Not long ago, I had my friend and colleague Colleen Koch, DVM, join us on the dogster blog to discuss Reducing Stress at the Vet. (I’ll have to have her back soon, judging by the feedback on the post, dogsters liked Colleen almost as much as I do!) One of the things Colleen recommended was that dogs learn how to “hand target.”
In the comment field, a reader asked what targeting was. Targeting is, in this author’s position, one of the most important foundation skills a dog can learn. Targeting involves teaching your dog to touch some object with a particular part of his body. The most basic and frequently taught target is a nose-touch-to-hand target, where your dog moves his nose until it connects with your outstretched hands. There are lots of other types of targets as well, you can teach your dog to touch a particular item with a specific paw, with his hip, or even with his whole body, as in teaching “go settle on a mat.”
Targeting is one of my favorite behaviors to teach because it is just so useful! I thought about making a video, but it seems as if Emily Larlham, one of the coolest ladies and best trainers I know, has just recently done so.
Here are 6 great uses for targeting (though I can think of many more!):
Every-day recall: I’ve met quite a few dogs that will come running back to their owners as quickly as they can and then continue running in the opposite direction as quickly as they can. Teaching your dog to touch your hand on cue will bring your dog right into your body, where you can quickly get your hands on your dog if you need to keep him safe.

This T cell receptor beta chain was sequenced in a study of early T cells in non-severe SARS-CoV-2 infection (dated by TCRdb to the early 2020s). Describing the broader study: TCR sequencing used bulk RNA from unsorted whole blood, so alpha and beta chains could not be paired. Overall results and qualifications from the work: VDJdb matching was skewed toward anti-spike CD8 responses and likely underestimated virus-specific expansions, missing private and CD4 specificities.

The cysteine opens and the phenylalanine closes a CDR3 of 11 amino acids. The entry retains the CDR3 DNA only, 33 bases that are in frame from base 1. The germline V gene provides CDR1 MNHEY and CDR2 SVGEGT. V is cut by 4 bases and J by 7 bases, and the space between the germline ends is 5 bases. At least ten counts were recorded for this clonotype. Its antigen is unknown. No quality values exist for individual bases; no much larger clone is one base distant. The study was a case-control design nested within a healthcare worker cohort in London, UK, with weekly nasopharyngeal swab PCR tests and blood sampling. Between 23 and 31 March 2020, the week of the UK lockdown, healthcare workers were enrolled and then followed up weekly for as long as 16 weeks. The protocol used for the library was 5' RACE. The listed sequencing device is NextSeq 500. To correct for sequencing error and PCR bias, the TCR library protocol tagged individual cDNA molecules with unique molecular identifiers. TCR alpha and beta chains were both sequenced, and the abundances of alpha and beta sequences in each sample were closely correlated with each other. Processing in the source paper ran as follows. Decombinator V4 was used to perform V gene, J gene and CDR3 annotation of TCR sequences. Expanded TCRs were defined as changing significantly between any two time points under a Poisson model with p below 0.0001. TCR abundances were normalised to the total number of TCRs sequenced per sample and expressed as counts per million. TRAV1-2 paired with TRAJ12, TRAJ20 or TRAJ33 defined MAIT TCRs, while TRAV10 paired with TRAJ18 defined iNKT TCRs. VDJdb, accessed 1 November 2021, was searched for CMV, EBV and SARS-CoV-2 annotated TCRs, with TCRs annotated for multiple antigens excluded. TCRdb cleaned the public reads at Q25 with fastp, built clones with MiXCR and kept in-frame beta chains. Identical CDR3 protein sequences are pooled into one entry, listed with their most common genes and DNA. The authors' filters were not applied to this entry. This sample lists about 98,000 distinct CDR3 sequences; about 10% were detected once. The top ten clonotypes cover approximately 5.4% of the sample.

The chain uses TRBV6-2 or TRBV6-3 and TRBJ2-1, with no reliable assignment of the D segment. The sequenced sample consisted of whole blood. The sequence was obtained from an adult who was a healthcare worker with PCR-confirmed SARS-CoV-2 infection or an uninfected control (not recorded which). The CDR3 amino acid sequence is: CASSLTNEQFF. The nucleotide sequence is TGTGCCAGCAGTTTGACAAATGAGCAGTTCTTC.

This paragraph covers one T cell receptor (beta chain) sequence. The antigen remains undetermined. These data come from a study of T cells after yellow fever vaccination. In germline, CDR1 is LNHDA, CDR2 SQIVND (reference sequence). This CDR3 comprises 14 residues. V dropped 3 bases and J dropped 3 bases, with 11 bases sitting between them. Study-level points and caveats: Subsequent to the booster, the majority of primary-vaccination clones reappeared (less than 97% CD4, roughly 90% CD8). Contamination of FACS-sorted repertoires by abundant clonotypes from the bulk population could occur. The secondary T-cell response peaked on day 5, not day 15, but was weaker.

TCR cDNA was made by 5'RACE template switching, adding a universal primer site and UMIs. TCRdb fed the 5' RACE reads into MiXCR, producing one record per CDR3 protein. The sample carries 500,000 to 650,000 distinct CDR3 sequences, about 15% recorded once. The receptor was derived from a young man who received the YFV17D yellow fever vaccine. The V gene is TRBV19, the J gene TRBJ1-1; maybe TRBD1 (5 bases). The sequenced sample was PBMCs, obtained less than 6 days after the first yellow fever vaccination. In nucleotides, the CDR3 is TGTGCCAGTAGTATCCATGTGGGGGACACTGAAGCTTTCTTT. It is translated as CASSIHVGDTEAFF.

Invisible leash: Being a Saint Bernard mom, I can’t exactly overpower my dog. It’s much easier for me to have him follow my hand to get into the bath tub, on or off the couch or bed, into the car, onto the grooming table, the scale at the veterinarian’s office, etc., than it is to physically manipulate him into any of those positions.
Life skill for shy dogs: my friend Debbie Jacobs is probably more committed to instructing pet owners on how to build confidence in fearful dogs than almost anyone I know (and I know a lot of dog people!). Here is a nice entry from Debbie’s “Fearful Dog Blog” on how to use targeting to teach confidence in fearful dogs.
Target past distractions: if your dog is easily distracted on walks, targeting can be a great skill to gain his focus in a highly distracting environment by manipulating him into a heeling position.
Useful foundation behavior for teaching a lot of tricks! You can teach your dog to spin, bow, weave through your legs, “dance,” “sit pretty,” turn lights on/off, open and close doors, interact with agility obstacles, etc., using targeting.
Distance work: reliable behaviors must be “proofed” for a number of aspects of fluency, one of which is distance. While you can use a tether to practice teaching your dog distance responses, eventually you’ll likely want your dog to be able to respond to your cues at a distance, off leash. If your dog knows to touch a stationary target, you can send him away from you to practice skills at a distance easily – an easy way to make a target to do this is by taking a tennis ball, cutting a small slit with a knife, and inserting the tennis ball over a wooden dowel rod, that can then be stuck in the ground. Once the targeting behavior is built for distance, you can begin asking your dog to perform behaviors at the target!
There really are myriad uses for targeting, and these are just a few of my favorite ways to build this simple skill into a very useful foundation behavior!